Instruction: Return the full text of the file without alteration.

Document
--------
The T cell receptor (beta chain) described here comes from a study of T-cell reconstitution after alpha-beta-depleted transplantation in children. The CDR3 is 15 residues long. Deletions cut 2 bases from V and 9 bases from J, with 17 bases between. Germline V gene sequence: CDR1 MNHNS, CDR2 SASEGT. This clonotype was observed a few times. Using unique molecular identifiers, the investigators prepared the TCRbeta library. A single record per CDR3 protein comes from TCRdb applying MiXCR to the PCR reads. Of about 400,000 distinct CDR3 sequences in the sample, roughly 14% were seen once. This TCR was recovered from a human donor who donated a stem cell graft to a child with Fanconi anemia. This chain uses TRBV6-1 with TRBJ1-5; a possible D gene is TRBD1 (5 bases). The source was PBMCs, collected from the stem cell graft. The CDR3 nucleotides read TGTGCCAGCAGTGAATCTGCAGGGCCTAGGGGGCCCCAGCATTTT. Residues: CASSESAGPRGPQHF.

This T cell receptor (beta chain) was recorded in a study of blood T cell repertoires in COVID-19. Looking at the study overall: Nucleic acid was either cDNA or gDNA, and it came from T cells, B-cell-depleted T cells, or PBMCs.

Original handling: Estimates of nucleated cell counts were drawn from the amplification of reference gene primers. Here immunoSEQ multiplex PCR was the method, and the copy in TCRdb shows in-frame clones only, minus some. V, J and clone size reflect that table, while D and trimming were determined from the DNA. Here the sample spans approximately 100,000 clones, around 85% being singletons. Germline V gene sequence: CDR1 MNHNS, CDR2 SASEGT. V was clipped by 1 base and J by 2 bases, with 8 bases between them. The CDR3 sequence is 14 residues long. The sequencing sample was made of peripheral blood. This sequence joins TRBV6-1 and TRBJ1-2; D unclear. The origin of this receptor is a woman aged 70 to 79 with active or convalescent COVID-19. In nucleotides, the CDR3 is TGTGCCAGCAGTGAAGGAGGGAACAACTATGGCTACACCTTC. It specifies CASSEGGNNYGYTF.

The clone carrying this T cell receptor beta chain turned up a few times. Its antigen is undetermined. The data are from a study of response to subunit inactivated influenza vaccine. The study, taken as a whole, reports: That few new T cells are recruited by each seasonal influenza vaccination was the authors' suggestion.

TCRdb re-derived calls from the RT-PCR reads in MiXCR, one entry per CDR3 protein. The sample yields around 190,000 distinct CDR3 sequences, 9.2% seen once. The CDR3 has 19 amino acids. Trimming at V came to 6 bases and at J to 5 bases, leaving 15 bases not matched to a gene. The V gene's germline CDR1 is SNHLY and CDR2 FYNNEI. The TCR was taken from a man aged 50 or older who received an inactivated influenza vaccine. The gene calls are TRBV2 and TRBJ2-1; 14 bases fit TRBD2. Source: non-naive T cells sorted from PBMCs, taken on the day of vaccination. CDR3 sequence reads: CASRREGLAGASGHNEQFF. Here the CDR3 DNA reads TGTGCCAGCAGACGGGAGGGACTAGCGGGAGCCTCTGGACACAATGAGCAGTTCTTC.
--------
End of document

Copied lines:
The T cell receptor (beta chain) described here comes from a study of T-cell reconstitution after alpha-beta-depleted transplantation in children. The CDR3 is 15 residues long. Deletions cut 2 bases from V and 9 bases from J, with 17 bases between. Germline V gene sequence: CDR1 MNHNS, CDR2 SASEGT. This clonotype was observed a few times. Using unique molecular identifiers, the investigators prepared the TCRbeta library. A single record per CDR3 protein comes from TCRdb applying MiXCR to the PCR reads. Of about 400,000 distinct CDR3 sequences in the sample, roughly 14% were seen once. This TCR was recovered from a human donor who donated a stem cell graft to a child with Fanconi anemia. This chain uses TRBV6-1 with TRBJ1-5; a possible D gene is TRBD1 (5 bases). The source was PBMCs, collected from the stem cell graft. The CDR3 nucleotides read TGTGCCAGCAGTGAATCTGCAGGGCCTAGGGGGCCCCAGCATTTT. Residues: CASSESAGPRGPQHF.

This T cell receptor (beta chain) was recorded in a study of blood T cell repertoires in COVID-19. Looking at the study overall: Nucleic acid was either cDNA or gDNA, and it came from T cells, B-cell-depleted T cells, or PBMCs.

Original handling: Estimates of nucleated cell counts were drawn from the amplification of reference gene primers. Here immunoSEQ multiplex PCR was the method, and the copy in TCRdb shows in-frame clones only, minus some. V, J and clone size reflect that table, while D and trimming were determined from the DNA. Here the sample spans approximately 100,000 clones, around 85% being singletons. Germline V gene sequence: CDR1 MNHNS, CDR2 SASEGT. V was clipped by 1 base and J by 2 bases, with 8 bases between them. The CDR3 sequence is 14 residues long. The sequencing sample was made of peripheral blood. This sequence joins TRBV6-1 and TRBJ1-2; D unclear. The origin of this receptor is a woman aged 70 to 79 with active or convalescent COVID-19. In nucleotides, the CDR3 is TGTGCCAGCAGTGAAGGAGGGAACAACTATGGCTACACCTTC. It specifies CASSEGGNNYGYTF.

The clone carrying this T cell receptor beta chain turned up a few times. Its antigen is undetermined. The data are from a study of response to subunit inactivated influenza vaccine. The study, taken as a whole, reports: That few new T cells are recruited by each seasonal influenza vaccination was the authors' suggestion.

TCRdb re-derived calls from the RT-PCR reads in MiXCR, one entry per CDR3 protein. The sample yields around 190,000 distinct CDR3 sequences, 9.2% seen once. The CDR3 has 19 amino acids. Trimming at V came to 6 bases and at J to 5 bases, leaving 15 bases not matched to a gene. The V gene's germline CDR1 is SNHLY and CDR2 FYNNEI. The TCR was taken from a man aged 50 or older who received an inactivated influenza vaccine. The gene calls are TRBV2 and TRBJ2-1; 14 bases fit TRBD2. Source: non-naive T cells sorted from PBMCs, taken on the day of vaccination. CDR3 sequence reads: CASRREGLAGASGHNEQFF. Here the CDR3 DNA reads TGTGCCAGCAGACGGGAGGGACTAGCGGGAGCCTCTGGACACAATGAGCAGTTCTTC.